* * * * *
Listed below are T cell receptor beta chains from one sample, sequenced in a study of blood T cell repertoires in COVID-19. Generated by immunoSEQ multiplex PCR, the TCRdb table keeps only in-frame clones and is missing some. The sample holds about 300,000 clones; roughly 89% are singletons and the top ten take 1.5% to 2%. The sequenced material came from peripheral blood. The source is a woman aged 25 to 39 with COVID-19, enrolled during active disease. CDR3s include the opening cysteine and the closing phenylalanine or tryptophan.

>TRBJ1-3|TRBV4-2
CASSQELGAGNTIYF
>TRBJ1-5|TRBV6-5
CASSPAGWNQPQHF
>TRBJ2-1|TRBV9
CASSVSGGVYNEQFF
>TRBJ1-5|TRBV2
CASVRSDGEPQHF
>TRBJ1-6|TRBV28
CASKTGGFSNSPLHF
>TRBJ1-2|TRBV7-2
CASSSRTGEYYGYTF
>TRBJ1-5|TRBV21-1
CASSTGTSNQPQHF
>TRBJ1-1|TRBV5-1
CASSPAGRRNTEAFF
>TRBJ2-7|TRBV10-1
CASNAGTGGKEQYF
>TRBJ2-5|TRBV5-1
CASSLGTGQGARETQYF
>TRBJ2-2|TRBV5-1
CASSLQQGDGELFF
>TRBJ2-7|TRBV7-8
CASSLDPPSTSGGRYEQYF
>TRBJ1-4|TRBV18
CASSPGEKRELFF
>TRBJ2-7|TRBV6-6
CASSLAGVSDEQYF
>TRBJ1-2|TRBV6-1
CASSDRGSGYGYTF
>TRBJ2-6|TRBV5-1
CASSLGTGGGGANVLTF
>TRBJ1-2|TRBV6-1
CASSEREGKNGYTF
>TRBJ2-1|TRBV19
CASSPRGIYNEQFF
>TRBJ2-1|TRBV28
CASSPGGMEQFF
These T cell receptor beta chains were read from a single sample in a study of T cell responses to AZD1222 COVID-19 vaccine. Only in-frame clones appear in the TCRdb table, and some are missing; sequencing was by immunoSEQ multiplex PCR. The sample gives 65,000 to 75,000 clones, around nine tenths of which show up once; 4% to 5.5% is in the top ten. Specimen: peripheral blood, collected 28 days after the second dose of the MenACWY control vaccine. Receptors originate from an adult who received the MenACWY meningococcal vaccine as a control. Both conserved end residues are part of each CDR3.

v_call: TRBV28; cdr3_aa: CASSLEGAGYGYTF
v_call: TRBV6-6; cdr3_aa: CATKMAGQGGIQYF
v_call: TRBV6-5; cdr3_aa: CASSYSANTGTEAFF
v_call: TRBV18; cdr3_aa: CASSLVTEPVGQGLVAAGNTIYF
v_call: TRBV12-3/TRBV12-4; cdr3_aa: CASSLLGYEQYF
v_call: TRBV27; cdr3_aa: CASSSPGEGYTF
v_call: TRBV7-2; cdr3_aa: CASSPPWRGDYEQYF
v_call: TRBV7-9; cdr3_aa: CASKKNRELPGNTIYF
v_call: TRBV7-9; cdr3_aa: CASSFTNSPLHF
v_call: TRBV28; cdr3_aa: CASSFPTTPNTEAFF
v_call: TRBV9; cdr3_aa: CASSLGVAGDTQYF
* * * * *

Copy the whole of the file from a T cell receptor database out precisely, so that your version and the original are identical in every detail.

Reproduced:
Listed below are T cell receptor beta chains from one sample, sequenced in a study of blood T cell repertoires in COVID-19. Generated by immunoSEQ multiplex PCR, the TCRdb table keeps only in-frame clones and is missing some. The sample holds about 300,000 clones; roughly 89% are singletons and the top ten take 1.5% to 2%. The sequenced material came from peripheral blood. The source is a woman aged 25 to 39 with COVID-19, enrolled during active disease. CDR3s include the opening cysteine and the closing phenylalanine or tryptophan.

>TRBJ1-3|TRBV4-2
CASSQELGAGNTIYF
>TRBJ1-5|TRBV6-5
CASSPAGWNQPQHF
>TRBJ2-1|TRBV9
CASSVSGGVYNEQFF
>TRBJ1-5|TRBV2
CASVRSDGEPQHF
>TRBJ1-6|TRBV28
CASKTGGFSNSPLHF
>TRBJ1-2|TRBV7-2
CASSSRTGEYYGYTF
>TRBJ1-5|TRBV21-1
CASSTGTSNQPQHF
>TRBJ1-1|TRBV5-1
CASSPAGRRNTEAFF
>TRBJ2-7|TRBV10-1
CASNAGTGGKEQYF
>TRBJ2-5|TRBV5-1
CASSLGTGQGARETQYF
>TRBJ2-2|TRBV5-1
CASSLQQGDGELFF
>TRBJ2-7|TRBV7-8
CASSLDPPSTSGGRYEQYF
>TRBJ1-4|TRBV18
CASSPGEKRELFF
>TRBJ2-7|TRBV6-6
CASSLAGVSDEQYF
>TRBJ1-2|TRBV6-1
CASSDRGSGYGYTF
>TRBJ2-6|TRBV5-1
CASSLGTGGGGANVLTF
>TRBJ1-2|TRBV6-1
CASSEREGKNGYTF
>TRBJ2-1|TRBV19
CASSPRGIYNEQFF
>TRBJ2-1|TRBV28
CASSPGGMEQFF
These T cell receptor beta chains were read from a single sample in a study of T cell responses to AZD1222 COVID-19 vaccine. Only in-frame clones appear in the TCRdb table, and some are missing; sequencing was by immunoSEQ multiplex PCR. The sample gives 65,000 to 75,000 clones, around nine tenths of which show up once; 4% to 5.5% is in the top ten. Specimen: peripheral blood, collected 28 days after the second dose of the MenACWY control vaccine. Receptors originate from an adult who received the MenACWY meningococcal vaccine as a control. Both conserved end residues are part of each CDR3.

v_call: TRBV28; cdr3_aa: CASSLEGAGYGYTF
v_call: TRBV6-6; cdr3_aa: CATKMAGQGGIQYF
v_call: TRBV6-5; cdr3_aa: CASSYSANTGTEAFF
v_call: TRBV18; cdr3_aa: CASSLVTEPVGQGLVAAGNTIYF
v_call: TRBV12-3/TRBV12-4; cdr3_aa: CASSLLGYEQYF
v_call: TRBV27; cdr3_aa: CASSSPGEGYTF
v_call: TRBV7-2; cdr3_aa: CASSPPWRGDYEQYF
v_call: TRBV7-9; cdr3_aa: CASKKNRELPGNTIYF
v_call: TRBV7-9; cdr3_aa: CASSFTNSPLHF
v_call: TRBV28; cdr3_aa: CASSFPTTPNTEAFF
v_call: TRBV9; cdr3_aa: CASSLGVAGDTQYF